The Ministry of Justice and the Canadian University Service Overseas (CUSO) International have signed a Memorandum of Understanding (MoU), to enable the establishment of the Children in Court – Court Prep Programme.
Modeled off the Canadian ‘Kids-in-Court’ project, the initiative is aimed at improving the capacity of the justice system and justice system workers to provide adequate and child sensitive psycho-social support to children who appear before Jamaican courts.
The MoU is expected to last for an initial three years and will be implemented through the Victim Support Unit (VSU), working in collaboration with CUSO International.
The expertise from several of CUSO’s volunteers will be utilised over the three-year period to complement, and partner with the current expertise at the VSU.
Speaking at the MoU signing at the Ministry’s head offices in New Kingston, on March 22, Senior Co-ordinator, VSU, Rev. Osbourne Bailey, said the need for the establishment of such a programme stemmed from a 2008 Office of the Children’s Advocate (OCA) study of 61 children who went through the court process as victims of, or witnesses to crime.
The report showed that many of the child victims stated that, “going to court was the most difficult thing they had to do in their entire lives, describing the process as confusing, frightening and traumatic.”
Rev. Bailey said the views of the 61 child witnesses, as captured through the report, confirmed a wide belief amongst professionals working with children that Jamaica’s justice system is failing to provide adequate support to its most vulnerable stakeholders.
“Out of that we believe we had a responsibility to increase our capacity to provide additional support for children who have to face the justice process. This capacity of ours, however, was limited and hence there was a need for us to seek partnership,” he added.
As such, CUSO International has come on board to provide the requisite technical support for the design and development of a programme to improve this aspect of the system, Rev. Bailey noted.
Meanwhile, Minister of Justice, Senator the Hon. Mark Golding, said he welcomed CUSO’s assistance in the establishment of such a worthwhile programme, noting that so far, some five volunteers have been working closely with VSU to get the project off the ground.
“Over the three years we may see more people coming to strengthen our capacity in this vital area as to how children, who have gone through the trauma of involvement in crime, whether as victims or witnesses, (are dealt with),” he said.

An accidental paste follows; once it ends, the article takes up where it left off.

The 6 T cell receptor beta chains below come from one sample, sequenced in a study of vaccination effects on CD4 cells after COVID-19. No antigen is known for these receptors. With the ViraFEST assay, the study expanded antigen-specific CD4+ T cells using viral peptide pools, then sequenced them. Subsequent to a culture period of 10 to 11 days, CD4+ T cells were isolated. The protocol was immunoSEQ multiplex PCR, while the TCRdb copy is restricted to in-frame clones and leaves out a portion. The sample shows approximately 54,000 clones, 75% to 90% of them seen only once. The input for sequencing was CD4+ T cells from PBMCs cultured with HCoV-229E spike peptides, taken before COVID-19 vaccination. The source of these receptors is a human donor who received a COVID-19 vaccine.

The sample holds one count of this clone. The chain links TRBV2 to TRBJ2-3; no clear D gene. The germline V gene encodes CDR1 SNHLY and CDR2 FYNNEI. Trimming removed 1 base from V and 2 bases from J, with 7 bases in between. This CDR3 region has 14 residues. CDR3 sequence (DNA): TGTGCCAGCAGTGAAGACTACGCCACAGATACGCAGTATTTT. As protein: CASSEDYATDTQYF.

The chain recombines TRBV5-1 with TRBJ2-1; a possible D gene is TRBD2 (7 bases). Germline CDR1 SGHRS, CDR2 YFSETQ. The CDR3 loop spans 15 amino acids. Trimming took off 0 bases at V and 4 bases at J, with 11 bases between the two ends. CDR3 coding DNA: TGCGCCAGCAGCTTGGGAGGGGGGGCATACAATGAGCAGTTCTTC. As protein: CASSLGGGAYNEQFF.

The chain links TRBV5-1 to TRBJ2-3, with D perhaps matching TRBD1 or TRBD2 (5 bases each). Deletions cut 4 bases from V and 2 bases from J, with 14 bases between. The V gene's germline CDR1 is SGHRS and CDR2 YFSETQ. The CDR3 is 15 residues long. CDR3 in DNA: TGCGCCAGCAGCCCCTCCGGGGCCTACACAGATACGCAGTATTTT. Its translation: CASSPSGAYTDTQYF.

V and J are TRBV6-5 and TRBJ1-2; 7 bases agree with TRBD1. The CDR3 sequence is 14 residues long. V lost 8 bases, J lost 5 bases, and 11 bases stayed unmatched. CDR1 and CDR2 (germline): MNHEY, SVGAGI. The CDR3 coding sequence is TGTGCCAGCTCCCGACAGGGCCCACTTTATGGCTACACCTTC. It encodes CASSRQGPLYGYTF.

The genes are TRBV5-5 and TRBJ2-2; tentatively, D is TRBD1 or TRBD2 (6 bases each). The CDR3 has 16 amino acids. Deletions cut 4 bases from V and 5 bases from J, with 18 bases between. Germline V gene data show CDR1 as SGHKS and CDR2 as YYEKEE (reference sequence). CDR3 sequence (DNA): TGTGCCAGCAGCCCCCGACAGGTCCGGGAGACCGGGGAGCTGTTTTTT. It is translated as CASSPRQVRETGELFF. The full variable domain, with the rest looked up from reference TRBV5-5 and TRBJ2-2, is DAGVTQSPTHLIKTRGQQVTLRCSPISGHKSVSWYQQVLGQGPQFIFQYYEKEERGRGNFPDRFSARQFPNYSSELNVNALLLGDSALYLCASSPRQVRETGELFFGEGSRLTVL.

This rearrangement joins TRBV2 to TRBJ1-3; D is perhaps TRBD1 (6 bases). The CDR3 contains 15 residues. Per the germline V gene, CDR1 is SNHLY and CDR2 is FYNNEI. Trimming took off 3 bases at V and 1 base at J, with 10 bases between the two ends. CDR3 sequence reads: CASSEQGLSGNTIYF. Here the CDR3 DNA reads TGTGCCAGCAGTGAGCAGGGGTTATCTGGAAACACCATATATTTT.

The Minister emphasised that, “it is vital how we deal with them (children) in that whole process and make it as comfortable for them as it possibly can be, so that at the end of the day, they feel that there has been justice and that the justice system is something which is there to serve the people and not to oppress the people.”
Mr. Golding said he is also looking forward to CUSO’s deepening involvement in other programmes implemented by the Justice Ministry, including the Restorative Justice Programme and the Child Diversion Programme.
In his remarks, Country Representative, CUSO International, Tarik Perkins, said that although the MoU is expected to last for three years, he foresees a continuation of the agreement beyond 2014, “because there are many areas that we want to build on and explore.”
He said CUSO is also working to increase its focus in supporting the National Volunteering Programme coordinated by the VSU. “We want for there to be strong volunteering programmes in every country that we work in so that in the long run there will be indigenous support and resources available to move development forward in all of these countries,” he stated.
Mr. Perkins noted that the organisation is looking to continue its work with the Community-based Justice Facilitator Model. “We are currently working in partnership with (various stakeholders) to look at different models for providing support at the community level to victims of violence, primarily women and children,” he informed.
Among the expected benefits of the MoU are: improved technical infrastructure and the institutional capacities to deliver efficient and effective services; improved technological infrastructure for efficient communication flows and improved services; implementation of the children in court project at the parish level; improved standardised procedures for providing psycho-social support to clients, particularly children in court; and enhanced research and reporting capabilities on the situation of children in the Jamaican justice system.
By Athaliah Reynolds-Baker, JIS Reporter